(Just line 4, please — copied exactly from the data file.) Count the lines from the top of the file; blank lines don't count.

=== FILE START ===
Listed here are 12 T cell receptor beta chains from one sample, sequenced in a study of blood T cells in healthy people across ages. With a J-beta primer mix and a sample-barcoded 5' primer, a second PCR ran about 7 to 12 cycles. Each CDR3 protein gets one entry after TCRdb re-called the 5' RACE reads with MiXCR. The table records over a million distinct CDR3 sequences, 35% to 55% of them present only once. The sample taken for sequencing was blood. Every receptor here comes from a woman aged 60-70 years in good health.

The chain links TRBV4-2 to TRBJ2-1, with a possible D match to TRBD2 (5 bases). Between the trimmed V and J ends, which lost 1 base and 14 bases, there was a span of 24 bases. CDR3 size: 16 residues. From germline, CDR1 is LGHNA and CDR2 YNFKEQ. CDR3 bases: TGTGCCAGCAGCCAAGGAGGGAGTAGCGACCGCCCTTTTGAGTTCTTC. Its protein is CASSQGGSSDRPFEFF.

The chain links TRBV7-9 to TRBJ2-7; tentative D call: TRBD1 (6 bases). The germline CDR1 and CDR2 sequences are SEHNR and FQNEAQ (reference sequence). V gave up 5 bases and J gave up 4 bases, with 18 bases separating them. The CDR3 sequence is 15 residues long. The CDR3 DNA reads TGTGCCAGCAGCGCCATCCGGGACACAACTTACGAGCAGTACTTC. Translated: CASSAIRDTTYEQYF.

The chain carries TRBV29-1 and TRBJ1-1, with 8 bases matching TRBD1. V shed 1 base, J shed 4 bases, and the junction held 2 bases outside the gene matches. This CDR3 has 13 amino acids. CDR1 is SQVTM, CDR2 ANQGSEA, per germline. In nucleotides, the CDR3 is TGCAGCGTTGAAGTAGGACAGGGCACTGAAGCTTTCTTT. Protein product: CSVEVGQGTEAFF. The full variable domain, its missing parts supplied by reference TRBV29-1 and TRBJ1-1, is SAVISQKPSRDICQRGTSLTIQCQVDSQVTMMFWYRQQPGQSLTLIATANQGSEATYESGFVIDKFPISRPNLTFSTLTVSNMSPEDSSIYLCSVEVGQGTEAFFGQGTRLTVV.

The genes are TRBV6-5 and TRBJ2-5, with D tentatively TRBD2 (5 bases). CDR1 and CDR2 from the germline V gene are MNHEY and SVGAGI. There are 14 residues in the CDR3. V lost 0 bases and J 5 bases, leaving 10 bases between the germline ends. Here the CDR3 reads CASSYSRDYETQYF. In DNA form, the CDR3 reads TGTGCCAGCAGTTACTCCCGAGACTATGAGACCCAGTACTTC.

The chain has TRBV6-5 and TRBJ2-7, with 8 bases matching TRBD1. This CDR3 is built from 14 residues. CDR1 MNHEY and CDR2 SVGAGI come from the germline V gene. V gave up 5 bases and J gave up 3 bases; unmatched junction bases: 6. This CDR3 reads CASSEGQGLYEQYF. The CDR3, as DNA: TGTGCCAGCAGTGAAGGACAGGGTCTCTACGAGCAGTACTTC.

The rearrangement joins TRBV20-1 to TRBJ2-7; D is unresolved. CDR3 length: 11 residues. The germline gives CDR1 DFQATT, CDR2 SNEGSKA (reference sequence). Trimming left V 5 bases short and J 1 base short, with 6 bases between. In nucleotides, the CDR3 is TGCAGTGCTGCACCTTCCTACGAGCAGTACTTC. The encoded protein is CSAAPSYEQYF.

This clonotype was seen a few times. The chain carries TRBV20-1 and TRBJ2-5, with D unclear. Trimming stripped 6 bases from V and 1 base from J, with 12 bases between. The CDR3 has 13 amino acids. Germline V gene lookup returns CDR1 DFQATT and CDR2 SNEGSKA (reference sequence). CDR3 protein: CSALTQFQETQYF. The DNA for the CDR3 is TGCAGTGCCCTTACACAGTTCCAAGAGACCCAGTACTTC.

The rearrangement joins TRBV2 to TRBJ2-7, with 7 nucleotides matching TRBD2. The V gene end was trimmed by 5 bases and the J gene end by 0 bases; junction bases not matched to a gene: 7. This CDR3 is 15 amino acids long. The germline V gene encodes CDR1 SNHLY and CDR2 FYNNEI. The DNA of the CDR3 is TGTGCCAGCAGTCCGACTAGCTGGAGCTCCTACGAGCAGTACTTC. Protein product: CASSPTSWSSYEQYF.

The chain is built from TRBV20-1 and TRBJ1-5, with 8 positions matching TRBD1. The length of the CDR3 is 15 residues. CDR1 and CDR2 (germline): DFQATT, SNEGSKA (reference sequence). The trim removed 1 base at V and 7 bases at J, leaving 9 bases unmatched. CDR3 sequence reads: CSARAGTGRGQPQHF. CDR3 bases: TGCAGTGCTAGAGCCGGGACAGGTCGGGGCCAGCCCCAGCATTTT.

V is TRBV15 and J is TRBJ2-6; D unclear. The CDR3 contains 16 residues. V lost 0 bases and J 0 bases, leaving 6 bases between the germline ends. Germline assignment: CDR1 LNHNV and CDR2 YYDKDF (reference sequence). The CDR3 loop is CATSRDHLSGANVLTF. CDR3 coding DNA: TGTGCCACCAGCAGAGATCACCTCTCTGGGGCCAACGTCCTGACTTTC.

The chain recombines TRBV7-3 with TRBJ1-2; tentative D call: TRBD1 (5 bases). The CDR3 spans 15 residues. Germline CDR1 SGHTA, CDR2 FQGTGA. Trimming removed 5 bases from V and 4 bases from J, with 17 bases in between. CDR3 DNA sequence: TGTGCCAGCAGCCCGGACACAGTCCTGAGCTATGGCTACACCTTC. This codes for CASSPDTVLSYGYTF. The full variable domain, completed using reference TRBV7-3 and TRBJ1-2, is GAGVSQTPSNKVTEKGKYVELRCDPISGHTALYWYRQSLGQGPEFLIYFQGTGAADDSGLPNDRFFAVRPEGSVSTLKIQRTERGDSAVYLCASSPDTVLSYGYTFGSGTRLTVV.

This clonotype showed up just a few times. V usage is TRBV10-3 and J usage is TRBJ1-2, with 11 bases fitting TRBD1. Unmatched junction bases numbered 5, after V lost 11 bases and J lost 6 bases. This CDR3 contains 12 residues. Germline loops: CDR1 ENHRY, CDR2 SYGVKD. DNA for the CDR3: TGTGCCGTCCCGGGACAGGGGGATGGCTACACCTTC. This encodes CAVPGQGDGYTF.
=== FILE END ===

The chain carries TRBV29-1 and TRBJ1-1, with 8 bases matching TRBD1. V shed 1 base, J shed 4 bases, and the junction held 2 bases outside the gene matches. This CDR3 has 13 amino acids. CDR1 is SQVTM, CDR2 ANQGSEA, per germline. In nucleotides, the CDR3 is TGCAGCGTTGAAGTAGGACAGGGCACTGAAGCTTTCTTT. Protein product: CSVEVGQGTEAFF. The full variable domain, its missing parts supplied by reference TRBV29-1 and TRBJ1-1, is SAVISQKPSRDICQRGTSLTIQCQVDSQVTMMFWYRQQPGQSLTLIATANQGSEATYESGFVIDKFPISRPNLTFSTLTVSNMSPEDSSIYLCSVEVGQGTEAFFGQGTRLTVV.